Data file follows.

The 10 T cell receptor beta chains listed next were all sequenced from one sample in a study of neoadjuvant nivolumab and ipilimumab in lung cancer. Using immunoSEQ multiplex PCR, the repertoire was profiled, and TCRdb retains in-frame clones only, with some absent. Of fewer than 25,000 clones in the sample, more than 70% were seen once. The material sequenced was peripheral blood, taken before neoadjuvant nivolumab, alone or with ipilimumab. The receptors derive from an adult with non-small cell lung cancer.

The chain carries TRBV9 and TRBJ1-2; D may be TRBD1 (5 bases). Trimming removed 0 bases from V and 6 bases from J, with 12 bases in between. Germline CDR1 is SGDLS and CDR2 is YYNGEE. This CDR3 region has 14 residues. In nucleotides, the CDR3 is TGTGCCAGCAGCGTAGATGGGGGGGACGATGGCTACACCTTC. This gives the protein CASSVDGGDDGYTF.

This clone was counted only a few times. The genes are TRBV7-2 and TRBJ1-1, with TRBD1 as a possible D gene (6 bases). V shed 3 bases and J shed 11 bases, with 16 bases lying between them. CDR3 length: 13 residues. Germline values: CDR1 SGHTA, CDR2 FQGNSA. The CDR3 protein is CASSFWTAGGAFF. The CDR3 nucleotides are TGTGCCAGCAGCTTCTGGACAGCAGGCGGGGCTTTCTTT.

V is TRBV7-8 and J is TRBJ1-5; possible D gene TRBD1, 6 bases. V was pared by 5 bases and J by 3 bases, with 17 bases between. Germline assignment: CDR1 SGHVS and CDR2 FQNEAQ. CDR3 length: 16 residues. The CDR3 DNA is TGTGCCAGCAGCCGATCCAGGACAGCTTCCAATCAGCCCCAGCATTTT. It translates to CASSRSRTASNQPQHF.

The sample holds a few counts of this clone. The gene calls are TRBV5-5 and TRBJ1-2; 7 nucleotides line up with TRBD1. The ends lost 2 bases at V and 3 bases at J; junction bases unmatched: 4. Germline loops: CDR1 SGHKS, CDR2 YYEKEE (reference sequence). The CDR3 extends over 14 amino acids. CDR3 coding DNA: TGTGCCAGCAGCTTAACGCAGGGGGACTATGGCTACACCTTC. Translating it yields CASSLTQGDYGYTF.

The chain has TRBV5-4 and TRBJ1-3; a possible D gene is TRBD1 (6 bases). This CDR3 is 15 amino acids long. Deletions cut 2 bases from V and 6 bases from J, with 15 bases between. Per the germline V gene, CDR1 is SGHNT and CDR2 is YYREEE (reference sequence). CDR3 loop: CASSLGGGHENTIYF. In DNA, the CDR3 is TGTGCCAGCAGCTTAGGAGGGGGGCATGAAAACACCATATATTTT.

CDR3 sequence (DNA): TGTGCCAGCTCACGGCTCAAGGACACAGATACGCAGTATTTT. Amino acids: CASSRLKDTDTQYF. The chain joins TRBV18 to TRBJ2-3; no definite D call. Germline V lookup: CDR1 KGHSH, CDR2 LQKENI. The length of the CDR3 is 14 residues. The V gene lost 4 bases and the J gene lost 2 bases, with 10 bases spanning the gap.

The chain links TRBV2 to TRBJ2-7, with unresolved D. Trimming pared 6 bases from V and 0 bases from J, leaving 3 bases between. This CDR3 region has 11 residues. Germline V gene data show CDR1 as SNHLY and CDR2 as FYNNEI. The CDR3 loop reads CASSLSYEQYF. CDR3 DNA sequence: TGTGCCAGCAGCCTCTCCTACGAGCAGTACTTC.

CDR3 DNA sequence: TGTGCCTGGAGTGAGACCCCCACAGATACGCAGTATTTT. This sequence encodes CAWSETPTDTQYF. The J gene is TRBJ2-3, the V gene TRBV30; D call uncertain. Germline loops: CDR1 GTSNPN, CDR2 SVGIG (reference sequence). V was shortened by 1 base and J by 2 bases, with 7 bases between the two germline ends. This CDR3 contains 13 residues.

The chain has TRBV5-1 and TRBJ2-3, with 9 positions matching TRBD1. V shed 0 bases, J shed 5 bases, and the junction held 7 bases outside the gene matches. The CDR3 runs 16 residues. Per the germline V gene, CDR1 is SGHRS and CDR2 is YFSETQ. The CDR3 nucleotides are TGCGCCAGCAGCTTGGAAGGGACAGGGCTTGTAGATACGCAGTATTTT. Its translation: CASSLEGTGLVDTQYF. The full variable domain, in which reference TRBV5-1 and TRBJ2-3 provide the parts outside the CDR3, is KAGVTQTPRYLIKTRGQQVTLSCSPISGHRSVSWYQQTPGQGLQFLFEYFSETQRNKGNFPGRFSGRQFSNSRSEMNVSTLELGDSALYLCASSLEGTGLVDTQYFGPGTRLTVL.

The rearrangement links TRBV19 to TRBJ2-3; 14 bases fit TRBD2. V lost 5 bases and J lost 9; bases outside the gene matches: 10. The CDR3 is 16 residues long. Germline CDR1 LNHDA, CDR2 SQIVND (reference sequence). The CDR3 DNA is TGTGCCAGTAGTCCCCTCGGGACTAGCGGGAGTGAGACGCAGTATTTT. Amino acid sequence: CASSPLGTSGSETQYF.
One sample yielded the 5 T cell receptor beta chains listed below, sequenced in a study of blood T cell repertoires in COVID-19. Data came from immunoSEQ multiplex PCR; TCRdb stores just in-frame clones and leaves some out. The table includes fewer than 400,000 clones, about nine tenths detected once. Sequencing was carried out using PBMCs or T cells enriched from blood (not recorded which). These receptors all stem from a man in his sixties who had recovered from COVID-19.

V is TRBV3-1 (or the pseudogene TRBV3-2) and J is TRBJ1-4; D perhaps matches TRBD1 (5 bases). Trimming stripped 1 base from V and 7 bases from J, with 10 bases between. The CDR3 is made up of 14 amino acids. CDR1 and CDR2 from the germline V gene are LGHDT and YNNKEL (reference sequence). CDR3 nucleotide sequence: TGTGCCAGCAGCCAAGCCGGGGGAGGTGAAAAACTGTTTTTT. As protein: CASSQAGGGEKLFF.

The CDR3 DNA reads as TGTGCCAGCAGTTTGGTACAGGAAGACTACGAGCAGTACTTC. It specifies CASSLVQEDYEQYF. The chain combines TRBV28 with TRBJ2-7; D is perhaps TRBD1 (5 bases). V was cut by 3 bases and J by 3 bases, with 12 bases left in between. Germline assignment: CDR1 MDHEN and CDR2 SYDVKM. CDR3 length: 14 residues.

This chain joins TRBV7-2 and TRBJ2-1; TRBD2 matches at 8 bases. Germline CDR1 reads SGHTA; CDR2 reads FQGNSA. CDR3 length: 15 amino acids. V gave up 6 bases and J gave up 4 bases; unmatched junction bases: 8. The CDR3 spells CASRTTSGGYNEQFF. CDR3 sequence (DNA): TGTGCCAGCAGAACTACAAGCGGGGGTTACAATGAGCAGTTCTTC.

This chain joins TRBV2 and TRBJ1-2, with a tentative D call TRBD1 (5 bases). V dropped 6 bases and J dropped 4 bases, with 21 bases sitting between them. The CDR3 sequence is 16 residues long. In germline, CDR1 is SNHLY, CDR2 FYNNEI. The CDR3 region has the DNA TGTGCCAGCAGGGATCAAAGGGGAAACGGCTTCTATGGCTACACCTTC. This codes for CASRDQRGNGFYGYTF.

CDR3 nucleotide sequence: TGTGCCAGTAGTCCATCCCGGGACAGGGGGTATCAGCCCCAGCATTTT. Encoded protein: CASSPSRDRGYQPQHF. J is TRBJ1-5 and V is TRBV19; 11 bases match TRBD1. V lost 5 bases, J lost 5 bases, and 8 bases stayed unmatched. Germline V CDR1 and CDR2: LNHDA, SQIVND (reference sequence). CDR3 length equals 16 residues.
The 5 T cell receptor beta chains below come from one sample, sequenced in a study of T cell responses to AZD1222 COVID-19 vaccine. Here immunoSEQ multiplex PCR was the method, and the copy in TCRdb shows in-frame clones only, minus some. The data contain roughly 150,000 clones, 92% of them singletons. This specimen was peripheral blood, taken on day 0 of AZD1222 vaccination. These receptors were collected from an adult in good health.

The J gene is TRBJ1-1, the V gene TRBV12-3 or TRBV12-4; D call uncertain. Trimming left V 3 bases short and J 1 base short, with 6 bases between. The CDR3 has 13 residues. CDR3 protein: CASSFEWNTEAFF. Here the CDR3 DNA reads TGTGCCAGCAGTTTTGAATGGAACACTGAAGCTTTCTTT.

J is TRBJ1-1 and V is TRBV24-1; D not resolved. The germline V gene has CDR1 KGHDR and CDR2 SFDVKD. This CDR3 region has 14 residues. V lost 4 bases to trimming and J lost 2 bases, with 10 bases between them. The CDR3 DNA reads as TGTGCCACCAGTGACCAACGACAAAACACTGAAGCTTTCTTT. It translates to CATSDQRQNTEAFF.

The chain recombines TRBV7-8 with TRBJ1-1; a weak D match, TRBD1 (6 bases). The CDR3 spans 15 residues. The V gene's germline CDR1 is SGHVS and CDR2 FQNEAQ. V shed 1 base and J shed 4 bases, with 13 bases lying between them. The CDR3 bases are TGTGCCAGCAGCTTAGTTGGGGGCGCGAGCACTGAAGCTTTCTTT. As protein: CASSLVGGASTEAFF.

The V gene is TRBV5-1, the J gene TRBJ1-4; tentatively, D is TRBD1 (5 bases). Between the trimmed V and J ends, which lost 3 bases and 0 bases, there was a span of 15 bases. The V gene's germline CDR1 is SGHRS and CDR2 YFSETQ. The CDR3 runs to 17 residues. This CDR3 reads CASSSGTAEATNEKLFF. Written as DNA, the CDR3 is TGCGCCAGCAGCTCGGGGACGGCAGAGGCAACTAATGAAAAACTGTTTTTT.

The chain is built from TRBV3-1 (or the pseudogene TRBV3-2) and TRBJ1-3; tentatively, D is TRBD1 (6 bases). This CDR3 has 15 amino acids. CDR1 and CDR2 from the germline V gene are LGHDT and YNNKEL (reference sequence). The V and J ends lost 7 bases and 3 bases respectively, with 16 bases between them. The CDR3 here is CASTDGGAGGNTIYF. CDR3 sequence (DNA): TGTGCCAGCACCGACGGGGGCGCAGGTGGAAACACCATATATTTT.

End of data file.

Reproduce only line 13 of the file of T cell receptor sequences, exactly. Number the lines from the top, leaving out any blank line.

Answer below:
V is TRBV3-1 (or the pseudogene TRBV3-2) and J is TRBJ1-4; D perhaps matches TRBD1 (5 bases). Trimming stripped 1 base from V and 7 bases from J, with 10 bases between. The CDR3 is made up of 14 amino acids. CDR1 and CDR2 from the germline V gene are LGHDT and YNNKEL (reference sequence). CDR3 nucleotide sequence: TGTGCCAGCAGCCAAGCCGGGGGAGGTGAAAAACTGTTTTTT. As protein: CASSQAGGGEKLFF.